Goldie Hawn also deserves credit for her portrayal of Lou Jean. It's ironic, because I really should hate Lou Jean. She's the reason behind this mess. She's the instrument of every bad thing that happens in the story, and she's ultimately responsible for how it ends as well. And yet, I have no ill will towards her. Why? Perhaps it's simply because Hawn finds that universal bit of heart in the character - a mother's love for her child - that we can all relate to, but she never milks it for sympathy, or reduces Lou Jean's yearning to tearful ready-made Oscar speeches. Lou Jean is clearly absolutely clueless at times, but I don't think Goldie Hawn shares any such ignorance with her character. She appears to be in complete control of her performance, and it's her best work ever, by a mile.
To me the masterstroke of this film is the combination of the arc of the characters, the way the mood slowly changes, and how subtle Spielberg is when it comes to character development. Bonnie and Clyde robbed banks. Mickey and Mallory killed people left and right. Thelma and Louise shot a guy. Lou Jean and Clovis... what did they do? They kidnapped a patrolman, but after that, they don't actually do anything bad, so when did they go from being concerned, albeit horribly misguided, parents, to become public enemy no. 1?
Add to that the horrible Kafkaesque nature of their predicament: The lengths they are willing to go, to get their kid back, simultaneously showing how committed they are as parents, while reinforcing the impression that they should probably never be allowed near this kid again. What we end up with is the only truly tragic Steven Spielberg film (even Schindler's List (1993) is about hope), but - take note of this Hollywood producers - in no way does this diminish the impact of the story, or make the film any less enjoyable. Quite the contrary.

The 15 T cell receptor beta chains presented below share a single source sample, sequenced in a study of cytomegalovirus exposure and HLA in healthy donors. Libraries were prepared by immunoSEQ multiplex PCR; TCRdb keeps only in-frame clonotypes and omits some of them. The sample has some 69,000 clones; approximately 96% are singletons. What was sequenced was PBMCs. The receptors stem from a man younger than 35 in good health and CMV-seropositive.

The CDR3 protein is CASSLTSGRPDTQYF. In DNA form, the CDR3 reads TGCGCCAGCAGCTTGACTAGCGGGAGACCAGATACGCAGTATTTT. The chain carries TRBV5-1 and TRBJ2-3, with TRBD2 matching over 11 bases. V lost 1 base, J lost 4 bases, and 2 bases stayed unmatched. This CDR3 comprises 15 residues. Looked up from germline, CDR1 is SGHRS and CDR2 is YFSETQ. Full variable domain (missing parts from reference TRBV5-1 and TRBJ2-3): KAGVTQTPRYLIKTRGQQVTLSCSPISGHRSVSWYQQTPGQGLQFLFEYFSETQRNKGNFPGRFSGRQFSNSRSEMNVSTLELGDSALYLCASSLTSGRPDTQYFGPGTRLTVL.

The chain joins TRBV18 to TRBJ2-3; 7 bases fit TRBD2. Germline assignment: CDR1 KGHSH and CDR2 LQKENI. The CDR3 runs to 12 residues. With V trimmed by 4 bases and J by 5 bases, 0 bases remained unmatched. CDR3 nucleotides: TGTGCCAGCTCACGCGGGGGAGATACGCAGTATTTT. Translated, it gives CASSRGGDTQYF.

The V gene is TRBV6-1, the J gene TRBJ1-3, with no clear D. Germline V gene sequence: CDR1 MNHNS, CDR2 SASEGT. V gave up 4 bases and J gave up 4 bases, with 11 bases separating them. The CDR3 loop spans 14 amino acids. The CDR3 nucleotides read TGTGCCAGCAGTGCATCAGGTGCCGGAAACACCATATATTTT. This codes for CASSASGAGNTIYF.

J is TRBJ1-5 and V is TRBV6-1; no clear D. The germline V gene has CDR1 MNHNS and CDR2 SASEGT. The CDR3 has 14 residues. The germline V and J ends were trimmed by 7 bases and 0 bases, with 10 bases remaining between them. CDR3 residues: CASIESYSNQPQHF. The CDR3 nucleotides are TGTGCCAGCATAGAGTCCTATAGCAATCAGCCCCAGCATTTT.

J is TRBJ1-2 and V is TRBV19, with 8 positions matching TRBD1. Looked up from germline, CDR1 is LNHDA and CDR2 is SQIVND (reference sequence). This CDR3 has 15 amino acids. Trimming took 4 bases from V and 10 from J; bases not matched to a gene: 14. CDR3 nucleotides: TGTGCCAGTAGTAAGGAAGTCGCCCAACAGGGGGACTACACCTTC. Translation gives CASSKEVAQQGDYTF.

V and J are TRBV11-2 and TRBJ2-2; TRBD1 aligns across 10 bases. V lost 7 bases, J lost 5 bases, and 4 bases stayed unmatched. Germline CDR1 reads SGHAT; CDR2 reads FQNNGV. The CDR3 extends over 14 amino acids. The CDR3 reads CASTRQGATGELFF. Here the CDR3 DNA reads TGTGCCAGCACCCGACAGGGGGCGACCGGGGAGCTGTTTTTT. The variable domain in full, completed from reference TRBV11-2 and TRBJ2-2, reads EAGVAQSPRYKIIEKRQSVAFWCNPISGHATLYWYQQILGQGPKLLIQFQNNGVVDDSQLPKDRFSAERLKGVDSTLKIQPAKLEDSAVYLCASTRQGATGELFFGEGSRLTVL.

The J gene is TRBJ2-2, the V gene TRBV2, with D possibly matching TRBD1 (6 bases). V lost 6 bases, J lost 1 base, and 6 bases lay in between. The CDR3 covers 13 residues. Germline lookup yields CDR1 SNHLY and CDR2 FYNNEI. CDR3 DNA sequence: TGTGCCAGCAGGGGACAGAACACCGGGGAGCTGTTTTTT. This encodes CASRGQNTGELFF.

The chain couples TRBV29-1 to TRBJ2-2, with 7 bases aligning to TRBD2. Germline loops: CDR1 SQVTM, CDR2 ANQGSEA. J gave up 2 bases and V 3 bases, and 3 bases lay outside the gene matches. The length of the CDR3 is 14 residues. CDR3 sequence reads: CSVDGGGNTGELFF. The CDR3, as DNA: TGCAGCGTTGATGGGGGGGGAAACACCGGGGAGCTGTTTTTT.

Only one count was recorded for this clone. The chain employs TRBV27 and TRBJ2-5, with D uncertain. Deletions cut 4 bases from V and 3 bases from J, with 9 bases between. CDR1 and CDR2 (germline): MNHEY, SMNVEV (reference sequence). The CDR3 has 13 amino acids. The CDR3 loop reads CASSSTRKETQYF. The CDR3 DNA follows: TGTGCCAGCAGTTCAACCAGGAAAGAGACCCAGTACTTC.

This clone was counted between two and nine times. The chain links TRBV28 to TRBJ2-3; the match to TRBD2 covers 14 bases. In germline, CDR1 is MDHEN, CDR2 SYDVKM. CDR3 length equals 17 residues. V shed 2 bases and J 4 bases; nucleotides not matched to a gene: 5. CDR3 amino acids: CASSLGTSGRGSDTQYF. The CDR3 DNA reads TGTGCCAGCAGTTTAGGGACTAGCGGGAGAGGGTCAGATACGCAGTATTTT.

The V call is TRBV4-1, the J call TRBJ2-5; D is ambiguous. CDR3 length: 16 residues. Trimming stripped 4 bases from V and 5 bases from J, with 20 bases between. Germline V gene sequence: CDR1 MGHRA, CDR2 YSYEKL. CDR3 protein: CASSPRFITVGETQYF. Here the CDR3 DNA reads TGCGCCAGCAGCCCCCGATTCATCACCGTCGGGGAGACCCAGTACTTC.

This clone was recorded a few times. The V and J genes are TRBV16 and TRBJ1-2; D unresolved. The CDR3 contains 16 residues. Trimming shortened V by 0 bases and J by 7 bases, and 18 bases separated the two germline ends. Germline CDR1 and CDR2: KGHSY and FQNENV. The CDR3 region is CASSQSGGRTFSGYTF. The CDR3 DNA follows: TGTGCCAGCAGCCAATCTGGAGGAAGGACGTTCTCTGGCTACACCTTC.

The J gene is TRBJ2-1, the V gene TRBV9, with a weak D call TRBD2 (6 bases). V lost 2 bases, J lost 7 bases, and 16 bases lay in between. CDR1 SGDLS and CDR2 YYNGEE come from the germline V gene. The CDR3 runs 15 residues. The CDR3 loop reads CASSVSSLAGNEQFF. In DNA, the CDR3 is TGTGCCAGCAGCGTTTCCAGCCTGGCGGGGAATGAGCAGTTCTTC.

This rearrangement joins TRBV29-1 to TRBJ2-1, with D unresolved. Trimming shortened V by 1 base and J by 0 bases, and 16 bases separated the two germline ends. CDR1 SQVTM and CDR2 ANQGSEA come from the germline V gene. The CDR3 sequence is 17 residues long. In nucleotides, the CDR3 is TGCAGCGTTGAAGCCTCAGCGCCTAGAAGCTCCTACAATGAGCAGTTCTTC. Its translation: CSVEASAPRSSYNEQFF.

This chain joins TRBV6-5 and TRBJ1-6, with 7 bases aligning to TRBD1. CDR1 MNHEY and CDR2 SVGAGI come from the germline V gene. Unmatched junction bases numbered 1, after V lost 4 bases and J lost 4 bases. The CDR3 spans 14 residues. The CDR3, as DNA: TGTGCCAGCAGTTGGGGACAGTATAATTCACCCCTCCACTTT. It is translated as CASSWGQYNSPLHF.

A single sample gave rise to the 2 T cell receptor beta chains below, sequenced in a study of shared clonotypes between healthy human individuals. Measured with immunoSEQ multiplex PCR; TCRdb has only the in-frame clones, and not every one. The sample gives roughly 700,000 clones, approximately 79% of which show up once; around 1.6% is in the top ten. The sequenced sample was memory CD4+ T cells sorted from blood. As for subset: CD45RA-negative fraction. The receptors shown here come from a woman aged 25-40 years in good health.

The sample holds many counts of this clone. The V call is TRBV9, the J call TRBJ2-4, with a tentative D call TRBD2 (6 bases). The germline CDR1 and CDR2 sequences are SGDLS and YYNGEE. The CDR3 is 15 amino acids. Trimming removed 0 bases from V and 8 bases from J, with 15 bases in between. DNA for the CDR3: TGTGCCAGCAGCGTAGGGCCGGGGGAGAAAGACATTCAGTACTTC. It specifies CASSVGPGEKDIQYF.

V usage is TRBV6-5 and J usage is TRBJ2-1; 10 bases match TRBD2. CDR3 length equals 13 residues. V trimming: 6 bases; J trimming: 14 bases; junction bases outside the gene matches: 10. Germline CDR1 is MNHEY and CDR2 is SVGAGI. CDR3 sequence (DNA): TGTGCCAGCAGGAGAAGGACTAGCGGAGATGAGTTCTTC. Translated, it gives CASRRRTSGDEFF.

Unsurprisingly Spielberg's first foray into the world of feature films looks considerably more polished than his previous TV efforts. This is a gorgeous film, especially considering most of it takes place in a car or on a highway. Legendary cinematographer Vilmos Zsigmond shot the film, he would later shoot Close Encounters of the Third Kind (1977) for Spielberg as well, which earned him an Academy Award. Whether we're dealing with a simple conversation between three people in a car, or the massive police caravan, crawling through the landscape like a snake, Zsigmond catches every detail, and puts the widescreen frame to good use. The clunky square shapes of the cop cars, the soft dreamy look on Goldie Hawn's face, all the night sequences, the cartoon shot I mentioned earlier - These are the iconic images of The Sugarland Express. They don't stand a chance against bicycling aliens or big sharks, but on their own terms they are equally unique.
Before we wrap this up let's take a quick look at the rest of the crew. First we have to mention editor Verna Fields. I'm sure her contribution here was considerable, but it would be Spielberg's next film, Jaws (1975) which truly earned her recognition. It also ended up being her last film as an editor. This was the first time composer John Williams provided the score to a Spielberg film. At the time of writing this he has scored every subsequent Spielberg film, with the exception of two (The Color Purple (1985) and Twilight Zone The Movie (1983) - which Spielberg only directed one third of). Joe Alves, with whom Spielberg had worked during his TV-series days, joined the team as Art Director. He would go on to work on the two next Spielberg projects, Jaws and Close Encounters of the Third Kind.
This is an All-Star team if ever there was one.
I love the simple, beautiful drama of this film.
Once again we're dealing with an ordinary person, caught in extraordinary circumstances. We might end up in a rather outrageous place, but our starting point is a simple conflict that everyone can relate to.
The Sugarland Express didn't do particularly well at the box office. It barely broke even. Critics were pleased, however, and the film did win the screenplay award at the Cannes film festival. Regardless of its financial failure the film was an artistic triumph that would allow Spielberg to continue directing. His sophomore effort on the big screen would be the film that made him a God among men.
Next up: All we want is a nice quiet summer, but nature finds its way out of that one.
Beard Factor: Nothing! Again! Where are the beards?!
Composition: 50% The Spielberg Crack Team, 20% car fetish, 20% Duel, 10% Raising Arizona.
The Sound of Williams: First score composed by Williams! Hurray! Not one of his most memorable scores, mind you, but a solid effort nontheless.